fixed on a star

Atlas Shrugged… Distinction of Power vs. Force

“Miss Taggart, do you know the hallmark of the second-rater? It’s resentment of another man’s achievement. Those touchy mediocrities who sit trembling lest someone’s work prove greater than their own – they have no inkling of the loneliness that comes when you reach the top. The lonliness for an equal – for a mind to respect and an achievement to admire. They bare their teeth at you from out of their rat holes, thinking that you take pleasure in letting your brilliance dim them – while you’d give a year of your life to see a flicker of talent anywhere among them. They envy achievement, and their dream of greatness is a world where all men have become their acknowledged inferiors. They don’t know that that dream is the infallible proof of mediocrity, because that sort of world is what the man of achievement would not be able to bear. They have no way of knowing what he feels when surrounded by inferiors – hatred? no, not hatred, but boredom – the terrible, hopeless, draining, paralyzing boredom. Of what account are praise and adulation from men whom you don’t respect? Have you ever felt the longing for someone you could admire? For something, not to look down at, but up to?”

Dr. Stadler to Miss Dagny Taggart
“Atlas Shrugged” by Ayn Rand PART II “Either-Or”

I went to the Illiad bookstore and replaced my tattered copy of “Atlas Shrugged,” one of my favorite books. I also bought a copy of Howard Zinn’s “A People’s History of the United States” and tried to find a copy of “The Alchemist” but only found a copy in Spanish.

I love “Atlas Shrugged” because the heros are such strong personalities… strong meaning in spirit and passion… industrialists whose passions are the empires they build. And the heroine rocks. I want to be her when I grow up. She’s the brains running a railroad empire who knows the company better than her brother who is the acting president. The power, the intrigue, the intelligence of the powerful and the cunning of the weak rolled into a concert of strategies.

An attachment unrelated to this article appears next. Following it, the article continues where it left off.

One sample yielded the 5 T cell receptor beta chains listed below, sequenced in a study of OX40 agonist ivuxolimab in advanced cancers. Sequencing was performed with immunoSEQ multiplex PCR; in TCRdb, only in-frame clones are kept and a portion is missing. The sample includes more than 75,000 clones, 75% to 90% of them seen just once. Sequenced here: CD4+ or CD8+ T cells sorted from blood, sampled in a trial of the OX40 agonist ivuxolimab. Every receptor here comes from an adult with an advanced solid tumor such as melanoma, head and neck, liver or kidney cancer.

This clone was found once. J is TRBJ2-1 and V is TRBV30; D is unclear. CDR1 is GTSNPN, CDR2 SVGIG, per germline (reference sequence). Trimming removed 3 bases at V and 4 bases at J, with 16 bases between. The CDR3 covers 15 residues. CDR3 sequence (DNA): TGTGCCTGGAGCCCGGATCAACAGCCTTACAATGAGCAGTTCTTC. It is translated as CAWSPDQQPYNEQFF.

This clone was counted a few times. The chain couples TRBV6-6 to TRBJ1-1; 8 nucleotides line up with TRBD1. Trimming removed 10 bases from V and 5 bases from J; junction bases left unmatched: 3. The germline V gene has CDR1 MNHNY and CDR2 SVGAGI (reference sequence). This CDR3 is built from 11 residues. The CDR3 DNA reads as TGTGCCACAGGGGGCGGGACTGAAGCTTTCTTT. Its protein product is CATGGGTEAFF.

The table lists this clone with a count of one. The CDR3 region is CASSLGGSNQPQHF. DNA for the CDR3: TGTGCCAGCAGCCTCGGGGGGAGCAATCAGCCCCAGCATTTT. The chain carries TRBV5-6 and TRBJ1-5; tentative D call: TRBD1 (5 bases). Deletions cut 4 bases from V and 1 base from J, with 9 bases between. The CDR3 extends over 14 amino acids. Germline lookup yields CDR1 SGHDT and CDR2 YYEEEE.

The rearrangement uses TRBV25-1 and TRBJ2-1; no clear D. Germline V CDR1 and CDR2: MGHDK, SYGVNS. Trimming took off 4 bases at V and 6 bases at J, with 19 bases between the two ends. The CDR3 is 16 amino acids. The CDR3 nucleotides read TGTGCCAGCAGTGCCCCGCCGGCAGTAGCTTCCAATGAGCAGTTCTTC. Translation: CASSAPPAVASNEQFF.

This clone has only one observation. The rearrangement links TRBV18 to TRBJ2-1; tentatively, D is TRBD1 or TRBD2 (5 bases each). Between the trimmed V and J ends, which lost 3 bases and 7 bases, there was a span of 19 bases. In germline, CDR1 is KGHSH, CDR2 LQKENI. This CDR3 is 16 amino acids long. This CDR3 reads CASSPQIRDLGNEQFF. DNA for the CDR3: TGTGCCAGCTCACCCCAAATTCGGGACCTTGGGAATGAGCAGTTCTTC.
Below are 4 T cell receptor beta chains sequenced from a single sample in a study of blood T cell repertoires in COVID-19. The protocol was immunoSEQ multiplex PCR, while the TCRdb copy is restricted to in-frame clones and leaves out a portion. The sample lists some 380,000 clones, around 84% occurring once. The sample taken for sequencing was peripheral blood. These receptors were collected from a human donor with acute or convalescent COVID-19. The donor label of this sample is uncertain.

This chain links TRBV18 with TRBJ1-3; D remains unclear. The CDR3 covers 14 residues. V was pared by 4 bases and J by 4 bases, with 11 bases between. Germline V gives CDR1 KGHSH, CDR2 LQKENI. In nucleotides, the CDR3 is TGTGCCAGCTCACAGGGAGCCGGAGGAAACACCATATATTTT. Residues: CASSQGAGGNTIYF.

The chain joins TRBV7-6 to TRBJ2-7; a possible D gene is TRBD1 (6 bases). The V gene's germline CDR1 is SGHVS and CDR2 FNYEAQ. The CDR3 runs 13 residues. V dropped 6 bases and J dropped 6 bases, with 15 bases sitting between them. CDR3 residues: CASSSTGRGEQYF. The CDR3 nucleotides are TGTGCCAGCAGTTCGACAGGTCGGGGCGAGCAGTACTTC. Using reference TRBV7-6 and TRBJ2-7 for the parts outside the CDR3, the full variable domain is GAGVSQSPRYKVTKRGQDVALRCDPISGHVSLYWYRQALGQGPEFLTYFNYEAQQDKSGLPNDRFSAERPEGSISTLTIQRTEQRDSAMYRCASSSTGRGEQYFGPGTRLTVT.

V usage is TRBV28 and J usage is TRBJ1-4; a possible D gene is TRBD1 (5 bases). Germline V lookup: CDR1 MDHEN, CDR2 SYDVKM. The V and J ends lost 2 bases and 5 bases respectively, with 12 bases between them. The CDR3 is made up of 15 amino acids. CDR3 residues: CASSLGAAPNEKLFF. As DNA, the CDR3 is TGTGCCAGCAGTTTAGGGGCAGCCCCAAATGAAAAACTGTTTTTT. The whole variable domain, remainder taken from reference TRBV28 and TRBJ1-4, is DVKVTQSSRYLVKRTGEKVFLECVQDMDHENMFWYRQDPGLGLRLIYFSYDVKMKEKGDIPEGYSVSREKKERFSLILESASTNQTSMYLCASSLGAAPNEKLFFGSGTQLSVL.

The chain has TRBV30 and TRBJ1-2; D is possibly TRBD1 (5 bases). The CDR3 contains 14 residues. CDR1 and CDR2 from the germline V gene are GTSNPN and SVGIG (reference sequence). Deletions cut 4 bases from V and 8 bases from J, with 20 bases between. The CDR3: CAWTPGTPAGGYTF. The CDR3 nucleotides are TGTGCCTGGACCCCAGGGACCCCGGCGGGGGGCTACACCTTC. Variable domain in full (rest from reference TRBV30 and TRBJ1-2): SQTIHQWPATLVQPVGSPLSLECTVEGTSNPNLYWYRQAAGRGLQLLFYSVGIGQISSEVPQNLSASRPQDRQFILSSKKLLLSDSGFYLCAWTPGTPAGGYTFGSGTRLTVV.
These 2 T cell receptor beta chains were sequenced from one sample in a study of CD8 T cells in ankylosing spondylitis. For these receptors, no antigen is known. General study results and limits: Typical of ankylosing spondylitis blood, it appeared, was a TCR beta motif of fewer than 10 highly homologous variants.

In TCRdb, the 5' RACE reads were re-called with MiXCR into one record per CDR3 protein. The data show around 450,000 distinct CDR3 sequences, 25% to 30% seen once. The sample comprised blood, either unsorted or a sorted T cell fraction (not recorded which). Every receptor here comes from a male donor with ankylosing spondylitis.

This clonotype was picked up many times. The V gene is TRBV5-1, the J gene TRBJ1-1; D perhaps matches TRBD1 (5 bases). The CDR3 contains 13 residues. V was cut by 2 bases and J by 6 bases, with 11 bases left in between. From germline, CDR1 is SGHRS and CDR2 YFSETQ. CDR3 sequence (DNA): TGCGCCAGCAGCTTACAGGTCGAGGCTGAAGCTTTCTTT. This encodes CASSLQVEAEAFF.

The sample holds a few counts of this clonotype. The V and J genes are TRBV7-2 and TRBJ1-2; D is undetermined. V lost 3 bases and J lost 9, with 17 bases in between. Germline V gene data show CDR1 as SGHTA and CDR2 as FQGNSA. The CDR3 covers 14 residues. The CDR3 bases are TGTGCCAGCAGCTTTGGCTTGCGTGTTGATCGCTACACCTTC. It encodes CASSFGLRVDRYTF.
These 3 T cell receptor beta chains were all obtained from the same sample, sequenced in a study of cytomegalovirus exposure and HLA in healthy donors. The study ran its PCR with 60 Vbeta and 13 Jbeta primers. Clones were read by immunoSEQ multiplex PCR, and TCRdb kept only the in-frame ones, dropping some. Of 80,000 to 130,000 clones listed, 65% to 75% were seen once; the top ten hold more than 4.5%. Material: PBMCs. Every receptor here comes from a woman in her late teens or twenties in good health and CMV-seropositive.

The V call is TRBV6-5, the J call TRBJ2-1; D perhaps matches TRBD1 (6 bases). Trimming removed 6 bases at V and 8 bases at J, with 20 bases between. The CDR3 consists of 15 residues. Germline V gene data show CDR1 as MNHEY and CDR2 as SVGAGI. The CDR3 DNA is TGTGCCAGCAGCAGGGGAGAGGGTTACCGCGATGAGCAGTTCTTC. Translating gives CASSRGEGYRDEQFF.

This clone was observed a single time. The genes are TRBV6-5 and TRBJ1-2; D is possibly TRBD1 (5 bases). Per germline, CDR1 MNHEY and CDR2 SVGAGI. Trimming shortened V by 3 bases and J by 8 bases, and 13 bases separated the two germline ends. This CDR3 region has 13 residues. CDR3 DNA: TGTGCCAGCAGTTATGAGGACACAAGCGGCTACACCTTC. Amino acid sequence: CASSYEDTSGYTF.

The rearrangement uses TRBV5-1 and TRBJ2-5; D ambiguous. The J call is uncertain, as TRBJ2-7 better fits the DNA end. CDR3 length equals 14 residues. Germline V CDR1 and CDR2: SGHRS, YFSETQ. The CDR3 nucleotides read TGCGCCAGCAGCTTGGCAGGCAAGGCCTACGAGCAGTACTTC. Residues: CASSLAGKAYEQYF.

The above paragraph really spoke to me that I copied it onto my journal… It speaks of power which I distinguish as something that wells from inner strength… and it speaks of force… the inauthentic power produced from weakness used in manipulation. There are those who find their source intrinsically and there are those who seek their source outside of themselves.

Nelson Mandela said something that complements the above paragraph … which I’ve included in my journal as well…

“You are a child of God.

Your playing small does not serve the world. There is nothing enlightening about shrinking so that other people won’t feel insecure around you. We are born to make manifest the glory of God that is within us… And as we let our light shine, we unconsciously give other people permission to do the same. As we are liberated from our own fear, our presence automatically liberates others.”

On a more optimistic point he encourages one to integrate one’s aspiration with their actions and way of being… you become a “second rater” once you dismiss the dignity of aspiration and opt for cut-throat competition with slippery tactics… Both writers would encourage to just focus one’s self to the star which has one’s gaze. As Leonardi da Vinci had put it…

“Obstacles cannot crush me, every obstacle yields to stern resolve. He who is fixed to a star does not change his mind.”



~ by jnetsworld on November 29, 2005.

7 Responses to “fixed on a star”

  1. “I went to the Illiad bookstore and replaced my tattered copy of “Atlas Shrugged,” one of my favorite books.”
    Perhaps, like me many years ago, you should invest in a hardcover edition of ‘Atlas’.

  2. 🙂 aye aye captain ed!

    • An interesting story .. to me anyway. Years ago I loaned out my hardcover of The Fountainhead. Some years passed .. friends scattered. As it happens my birthday is July 4th .. so I decided to gather old friends putting the word out several months in advance. Seems my book had made the rounds unbeknownst to me. It was wrapped and presented as a birthday present .. nearly ten years after I had initially loaned it out. And, it was in almost as good condition as when I had last seen it and most who had gathered had read and signed it, like a book from the library.

      • What a great story, captain ed 🙂 When loaning my books, I also request that people sign it and date it when they have completed reading it…

        So it looks like a library book too 🙂


    • Hmmm…. Never been called ‘captain’ before ! Mr Ed, but, not captain … sounds good to me !


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